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Sex Differences in the Association Between School Experiences and Marijuana Use Among African American Adolescents

  • Rebecca A. VidourekEmail author
  • Keith A. King
Original Paper
  • 22 Downloads

Abstract

This study examined whether past month marijuana use among African American adolescents differed based on school experiences and individual feelings toward school. A secondary analysis of the 2012 National Survey on Drug Use and Health was conducted to answer research questions. Results from the multivariable logistic regression analyses revealed that female students at highest risk for recent use included those who held negative feelings toward school (OR 2.723, CI 1.683, 4.406, p < .001), felt courses were not interesting (OR 2.695, CI 1.513, 4.798, p < .01), and received mostly C’s/D’s/ F’s in the last semester (OR 2.520, CI 1.614, 6.711,p < .001). For males, results indicated that male students at highest risk included those who held negative feelings toward school (OR 2.364, CI 1.365, 4.094, p < .01), felt things learned in school would not be important later in life (OR 3.470, CI 1.951, 6.173, p < .001), and received mostly C’s/ D’s/F’s in the last semester (OR 2.733, CI 1.734, 4.309, p < .001). In the final model, of those who felt that most or all students in their grade used marijuana, males were 3 ½ times (OR 3.418, CI 1.741, 6.711, p < .001) and females were 8 times (OR 8.288, CI 3.526, 19.480, p < .001) more likely to have recently used marijuana. Such findings can be used by prevention specialists and health educators to develop and implement marijuana prevention programs and interventions specifically tailored to African American adolescents. Recommendations for future research are included.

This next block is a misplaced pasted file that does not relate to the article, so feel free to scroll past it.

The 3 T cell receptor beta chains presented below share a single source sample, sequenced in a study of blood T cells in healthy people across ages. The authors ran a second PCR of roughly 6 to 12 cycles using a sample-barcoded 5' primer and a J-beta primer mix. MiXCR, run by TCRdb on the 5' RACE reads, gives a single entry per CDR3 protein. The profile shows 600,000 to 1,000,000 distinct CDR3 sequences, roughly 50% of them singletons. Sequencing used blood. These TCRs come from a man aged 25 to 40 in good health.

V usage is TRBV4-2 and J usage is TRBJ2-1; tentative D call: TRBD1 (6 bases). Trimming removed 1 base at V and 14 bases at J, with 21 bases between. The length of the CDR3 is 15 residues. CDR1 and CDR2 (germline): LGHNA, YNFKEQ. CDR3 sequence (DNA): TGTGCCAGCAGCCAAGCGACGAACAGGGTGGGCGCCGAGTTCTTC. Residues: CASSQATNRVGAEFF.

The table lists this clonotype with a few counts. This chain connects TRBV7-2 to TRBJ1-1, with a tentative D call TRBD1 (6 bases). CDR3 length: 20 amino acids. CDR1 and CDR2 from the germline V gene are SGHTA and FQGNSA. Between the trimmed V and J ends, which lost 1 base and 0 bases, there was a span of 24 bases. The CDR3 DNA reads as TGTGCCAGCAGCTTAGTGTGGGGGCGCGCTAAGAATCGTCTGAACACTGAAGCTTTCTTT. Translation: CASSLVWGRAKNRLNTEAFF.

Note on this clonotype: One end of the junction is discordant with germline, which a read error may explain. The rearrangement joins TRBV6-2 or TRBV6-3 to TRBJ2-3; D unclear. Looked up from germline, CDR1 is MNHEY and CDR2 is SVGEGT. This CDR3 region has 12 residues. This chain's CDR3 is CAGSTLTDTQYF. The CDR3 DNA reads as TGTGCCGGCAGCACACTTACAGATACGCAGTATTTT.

Keywords

Marijuana use African American Adolescents School Sex differences 

Notes

Compliance with Ethical Standards

Conflict of interest

The authors declare they have no conflict of interest.

Ethical Approval

All study procedures were performed in accordance with the ethical standards of the institutional research committee and with the 1964 Helsinki declaration and its later amendments or comparable ethical standards.

Informed Consent

This study is a secondary data analysis of a de-identified data set.

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Copyright information

© Springer Science+Business Media, LLC, part of Springer Nature 2019

Authors and Affiliations

  1. 1.Center for Prevention Science, Health Promotion and EducationUniversity of CincinnatiCincinnatiUSA

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